Massachusetts
Provincial Congress after Governor Thomas Gage dissolved the body in October 1774.[11] He was assigned to its committee of safety, responsible for assuring that the province's limited supplies of weapons and gunpowder remained out of British Army hands. His actions were partly responsible for the storage of weapons and ammunition in Concord; these stores were the target of the British raiding expedition that sparked the start of the American Revolutionary War with the Battles of Lexington and Concord
Battles of Lexington and Concord
in April 1775.[12] (Gerry was staying at an inn at Menotomy, now Arlington, when the British marched through on the night of April 18.)[13] During the Siege of Boston
Boston
that followed, Gerry continued to take a leading role in supplying the nascent Continental Army, something he would continue to do as the war progressed.[14] He leveraged business contacts in France
France
and Spain
Spain
to acquire not just munitions, but supplies of all types, and was involved in the transfer of financial subsidies from Spain
Spain
to Congress. He sent ships to ports all along the American coast, and dabbled in financing privateering operations.[15]

John Adams
John Adams
(portrait by John Trumbull) held Gerry in high regard.

Unlike some merchants, there is no evidence that Gerry profiteered from this activity (he spoke out against it, and in favor of price controls), although his war-related merchant activities notably increased the family's wealth.[16] His gains were tempered to some extent by the precipitous decline in the value of paper currencies, which he held in large quantities and speculated in.[17] Gerry served in the Second Continental Congress
Second Continental Congress
from February 1776 to 1780, when matters of the ongoing war occupied the body's attention. He was influential in convincing a number of delegates to support passage of the United States Declaration of Independence
United States Declaration of Independence
in the debates held during the summer of 1776; John Adams
John Adams
wrote of him, "If every Man here was a Gerry, the Liberties of America would be safe against the Gates of Earth and Hell."[18] He was implicated as a member of the so-called "Conway Cabal", a group of Congressmen and military officers who were dissatisfied with the performance of General George Washington
George Washington
during the 1777 military campaign. However, Gerry took Pennsylvania leader Thomas Mifflin, one of Washington's critics, to task early in the episode, and specifically denied knowledge of any sort of conspiracy against Washington in February 1778.[19] Gerry's political philosophy was one of limited central government, and he regularly advocated for the maintenance of civilian control of the military. He held these positions fairly consistently throughout his political career (wavering principally on the need for stronger central government in the wake of the 1786–87 Shays's Rebellion) and was well known for his personal integrity.[20] In later years he was against the idea of political parties, remaining somewhat distant from the developing Federalist and Democratic-Republican parties until later in his career. It was not until 1800 that he would formally associate with the Democratic-Republicans in opposition to what he saw as attempts by the Federalists to centralize too much power in the national government.[21] In 1780 he resigned from the Continental Congress over the issue, and refused offers from the state legislature to return to the Congress.[22] He also refused appointment to the state senate, claiming he would be more effective in the state's lower chamber, and also refused appointment as a county judge, comparing the offer by Governor John Hancock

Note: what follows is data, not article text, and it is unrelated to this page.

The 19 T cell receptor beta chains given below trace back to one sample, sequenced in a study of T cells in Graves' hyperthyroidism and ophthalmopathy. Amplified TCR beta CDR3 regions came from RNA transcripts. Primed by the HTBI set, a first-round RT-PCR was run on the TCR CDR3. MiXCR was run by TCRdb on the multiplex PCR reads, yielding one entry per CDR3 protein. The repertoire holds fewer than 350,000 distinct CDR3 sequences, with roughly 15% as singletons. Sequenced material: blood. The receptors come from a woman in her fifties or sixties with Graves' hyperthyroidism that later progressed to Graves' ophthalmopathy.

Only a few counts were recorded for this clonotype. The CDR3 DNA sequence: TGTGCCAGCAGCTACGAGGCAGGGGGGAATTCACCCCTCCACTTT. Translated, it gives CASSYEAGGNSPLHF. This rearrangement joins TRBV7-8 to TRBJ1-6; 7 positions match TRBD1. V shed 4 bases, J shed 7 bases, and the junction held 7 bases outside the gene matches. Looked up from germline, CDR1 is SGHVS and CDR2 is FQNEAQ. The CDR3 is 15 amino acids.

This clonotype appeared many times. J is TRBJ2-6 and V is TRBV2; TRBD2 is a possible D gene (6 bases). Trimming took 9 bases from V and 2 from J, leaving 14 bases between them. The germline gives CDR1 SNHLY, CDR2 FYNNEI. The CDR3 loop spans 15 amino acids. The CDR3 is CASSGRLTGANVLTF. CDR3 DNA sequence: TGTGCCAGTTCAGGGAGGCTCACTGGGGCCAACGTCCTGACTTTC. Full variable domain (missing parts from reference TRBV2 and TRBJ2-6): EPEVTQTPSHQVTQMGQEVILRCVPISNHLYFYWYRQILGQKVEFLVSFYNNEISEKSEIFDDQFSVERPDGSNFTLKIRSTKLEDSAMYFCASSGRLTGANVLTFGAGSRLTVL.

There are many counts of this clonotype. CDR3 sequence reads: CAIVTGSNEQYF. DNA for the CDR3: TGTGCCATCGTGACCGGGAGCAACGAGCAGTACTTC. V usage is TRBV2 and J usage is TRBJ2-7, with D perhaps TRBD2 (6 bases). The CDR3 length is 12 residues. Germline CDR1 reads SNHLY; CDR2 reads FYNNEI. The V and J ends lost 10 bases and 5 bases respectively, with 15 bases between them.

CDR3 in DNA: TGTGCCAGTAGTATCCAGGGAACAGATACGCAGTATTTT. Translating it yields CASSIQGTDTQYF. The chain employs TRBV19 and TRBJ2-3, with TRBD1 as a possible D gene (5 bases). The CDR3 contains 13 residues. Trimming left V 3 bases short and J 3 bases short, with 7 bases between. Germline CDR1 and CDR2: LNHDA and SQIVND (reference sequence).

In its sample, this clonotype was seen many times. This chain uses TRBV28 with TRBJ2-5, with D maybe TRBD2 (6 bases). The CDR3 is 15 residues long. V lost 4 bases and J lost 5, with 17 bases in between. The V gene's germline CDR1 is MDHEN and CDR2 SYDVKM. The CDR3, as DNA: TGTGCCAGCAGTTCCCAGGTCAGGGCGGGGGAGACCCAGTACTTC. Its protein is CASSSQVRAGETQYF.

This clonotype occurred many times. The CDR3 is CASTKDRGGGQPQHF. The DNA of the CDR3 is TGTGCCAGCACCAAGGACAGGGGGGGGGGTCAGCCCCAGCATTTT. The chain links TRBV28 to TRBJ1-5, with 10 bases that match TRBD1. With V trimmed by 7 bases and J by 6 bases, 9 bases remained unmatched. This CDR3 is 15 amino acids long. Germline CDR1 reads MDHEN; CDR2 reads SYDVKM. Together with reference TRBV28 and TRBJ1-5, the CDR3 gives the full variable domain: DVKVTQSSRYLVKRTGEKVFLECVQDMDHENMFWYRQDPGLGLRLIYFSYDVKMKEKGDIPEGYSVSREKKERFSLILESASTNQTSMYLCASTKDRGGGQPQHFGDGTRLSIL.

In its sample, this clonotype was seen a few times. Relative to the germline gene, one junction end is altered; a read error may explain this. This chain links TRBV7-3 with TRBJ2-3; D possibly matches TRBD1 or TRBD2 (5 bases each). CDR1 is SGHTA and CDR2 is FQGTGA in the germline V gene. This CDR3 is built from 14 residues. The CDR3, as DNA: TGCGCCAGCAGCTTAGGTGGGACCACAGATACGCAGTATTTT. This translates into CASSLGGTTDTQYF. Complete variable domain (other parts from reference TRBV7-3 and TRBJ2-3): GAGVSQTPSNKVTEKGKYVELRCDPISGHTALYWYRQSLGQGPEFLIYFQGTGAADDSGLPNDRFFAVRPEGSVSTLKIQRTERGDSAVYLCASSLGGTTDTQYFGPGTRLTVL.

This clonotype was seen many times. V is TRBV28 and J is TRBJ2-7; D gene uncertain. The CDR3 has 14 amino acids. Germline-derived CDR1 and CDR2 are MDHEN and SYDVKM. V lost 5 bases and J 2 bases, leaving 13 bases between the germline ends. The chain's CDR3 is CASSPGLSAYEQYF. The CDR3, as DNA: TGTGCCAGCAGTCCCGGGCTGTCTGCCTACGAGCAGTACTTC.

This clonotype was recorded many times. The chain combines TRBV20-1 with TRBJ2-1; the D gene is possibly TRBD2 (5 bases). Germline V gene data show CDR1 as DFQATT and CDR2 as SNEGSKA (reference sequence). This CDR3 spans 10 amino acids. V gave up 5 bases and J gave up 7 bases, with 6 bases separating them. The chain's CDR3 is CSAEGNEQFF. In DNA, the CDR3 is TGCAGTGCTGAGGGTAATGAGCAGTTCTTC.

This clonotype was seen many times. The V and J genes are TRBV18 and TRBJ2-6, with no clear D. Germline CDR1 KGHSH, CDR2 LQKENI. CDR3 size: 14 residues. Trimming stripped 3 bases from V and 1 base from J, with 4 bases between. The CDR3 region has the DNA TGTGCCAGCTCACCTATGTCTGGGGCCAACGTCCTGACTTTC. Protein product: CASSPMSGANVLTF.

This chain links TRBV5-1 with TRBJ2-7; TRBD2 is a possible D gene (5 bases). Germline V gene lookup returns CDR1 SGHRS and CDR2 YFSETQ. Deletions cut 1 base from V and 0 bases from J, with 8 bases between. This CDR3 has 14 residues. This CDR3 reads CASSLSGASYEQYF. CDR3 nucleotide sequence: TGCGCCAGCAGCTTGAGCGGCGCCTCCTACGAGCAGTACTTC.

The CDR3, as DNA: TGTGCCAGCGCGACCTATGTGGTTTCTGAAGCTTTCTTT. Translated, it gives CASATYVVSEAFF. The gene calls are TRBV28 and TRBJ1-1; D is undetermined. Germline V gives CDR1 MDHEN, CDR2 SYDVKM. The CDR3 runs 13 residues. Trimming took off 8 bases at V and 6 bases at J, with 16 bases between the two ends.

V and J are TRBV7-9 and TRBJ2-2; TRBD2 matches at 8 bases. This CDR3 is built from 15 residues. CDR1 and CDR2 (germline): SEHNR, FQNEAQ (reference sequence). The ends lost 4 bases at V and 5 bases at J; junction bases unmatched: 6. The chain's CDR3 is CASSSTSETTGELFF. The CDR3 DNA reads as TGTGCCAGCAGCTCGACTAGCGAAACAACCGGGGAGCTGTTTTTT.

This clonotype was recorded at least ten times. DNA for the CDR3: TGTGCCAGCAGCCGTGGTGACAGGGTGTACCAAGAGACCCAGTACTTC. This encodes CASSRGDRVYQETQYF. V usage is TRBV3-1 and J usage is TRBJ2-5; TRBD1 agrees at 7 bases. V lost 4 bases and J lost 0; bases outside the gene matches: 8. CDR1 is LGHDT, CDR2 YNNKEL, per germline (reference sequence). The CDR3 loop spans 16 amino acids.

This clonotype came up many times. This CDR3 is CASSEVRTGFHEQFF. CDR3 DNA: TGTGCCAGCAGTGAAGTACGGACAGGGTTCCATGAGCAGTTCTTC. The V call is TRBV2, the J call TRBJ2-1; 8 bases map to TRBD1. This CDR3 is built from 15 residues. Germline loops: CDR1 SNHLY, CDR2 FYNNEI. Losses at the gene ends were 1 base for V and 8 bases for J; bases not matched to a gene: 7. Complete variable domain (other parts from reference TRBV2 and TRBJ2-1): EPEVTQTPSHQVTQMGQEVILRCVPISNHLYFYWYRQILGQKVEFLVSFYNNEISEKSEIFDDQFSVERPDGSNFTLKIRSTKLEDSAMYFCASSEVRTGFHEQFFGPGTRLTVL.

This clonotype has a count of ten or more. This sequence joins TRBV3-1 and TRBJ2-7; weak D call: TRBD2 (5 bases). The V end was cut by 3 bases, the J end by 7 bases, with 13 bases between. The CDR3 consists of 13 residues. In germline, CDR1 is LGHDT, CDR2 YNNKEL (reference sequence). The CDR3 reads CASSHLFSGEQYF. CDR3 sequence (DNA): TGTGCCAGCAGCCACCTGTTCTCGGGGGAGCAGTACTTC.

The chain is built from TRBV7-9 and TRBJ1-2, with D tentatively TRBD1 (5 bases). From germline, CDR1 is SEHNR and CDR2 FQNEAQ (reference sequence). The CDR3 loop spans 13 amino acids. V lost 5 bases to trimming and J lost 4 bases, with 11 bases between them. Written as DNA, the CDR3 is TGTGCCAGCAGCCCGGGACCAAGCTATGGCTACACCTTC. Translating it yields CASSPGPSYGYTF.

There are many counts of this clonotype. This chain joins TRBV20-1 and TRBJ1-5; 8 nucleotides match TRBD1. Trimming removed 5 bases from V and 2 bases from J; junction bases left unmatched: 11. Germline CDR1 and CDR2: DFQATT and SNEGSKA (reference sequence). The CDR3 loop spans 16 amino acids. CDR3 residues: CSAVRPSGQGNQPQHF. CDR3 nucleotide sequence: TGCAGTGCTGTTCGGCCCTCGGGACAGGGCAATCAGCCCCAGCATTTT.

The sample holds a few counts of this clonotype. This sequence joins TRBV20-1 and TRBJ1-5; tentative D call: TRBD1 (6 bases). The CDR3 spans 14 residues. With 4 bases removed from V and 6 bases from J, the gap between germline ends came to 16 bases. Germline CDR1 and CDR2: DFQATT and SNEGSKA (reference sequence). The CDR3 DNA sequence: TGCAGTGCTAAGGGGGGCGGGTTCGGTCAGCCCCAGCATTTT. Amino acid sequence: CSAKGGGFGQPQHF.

John Hancock
to those made by royally appointed governors to benefit their political allies.[23] He was elected a Fellow of the American Academy of Arts and Sciences
American Academy of Arts and Sciences
in 1781.[24] Gerry was convinced to rejoin the Confederation Congress
Confederation Congress
in 1783, when the state legislature agreed to support his call for needed reforms.[25] He served in that body until September 1785, during which time it met in New York City. The following year he married Ann Thompson, the daughter of a wealthy New York merchant who was twenty years his junior; his best man was his good friend James Monroe.[18][26] The couple had ten children between 1787 and 1801, straining Ann's health.[18] The war made Gerry sufficiently wealthy that when it ended he sold off his merchant interests, and began investing in land. In 1787 he purchased the Cambridge, Massachusetts
Massachusetts
estate of the last royal lieutenant governor of Massachusetts, Thomas Oliver, which had been confiscated by the state. This 100-acre (40 ha) property, known as Elmwood, became the family home for the rest of Gerry's life.[27] He continued to own property in Marblehead, and bought a number of properties in other Massachusetts
Massachusetts
communities. He also owned shares in the Ohio Company, prompting some political opponents to characterize him as an owner of vast tracts of western lands.[28] Constitutional Convention[edit] Gerry played a major role in the U.S. Constitutional Convention, held in Philadelphia
Philadelphia
during the summer of 1787.[29] In its deliberations he consistently advocated for a strong delineation between state and federal government powers, with state legislatures shaping the membership of federal government positions. Gerry's opposition to popular election of representatives was rooted in part by the events of Shays's Rebellion, a populist uprising in western Massachusetts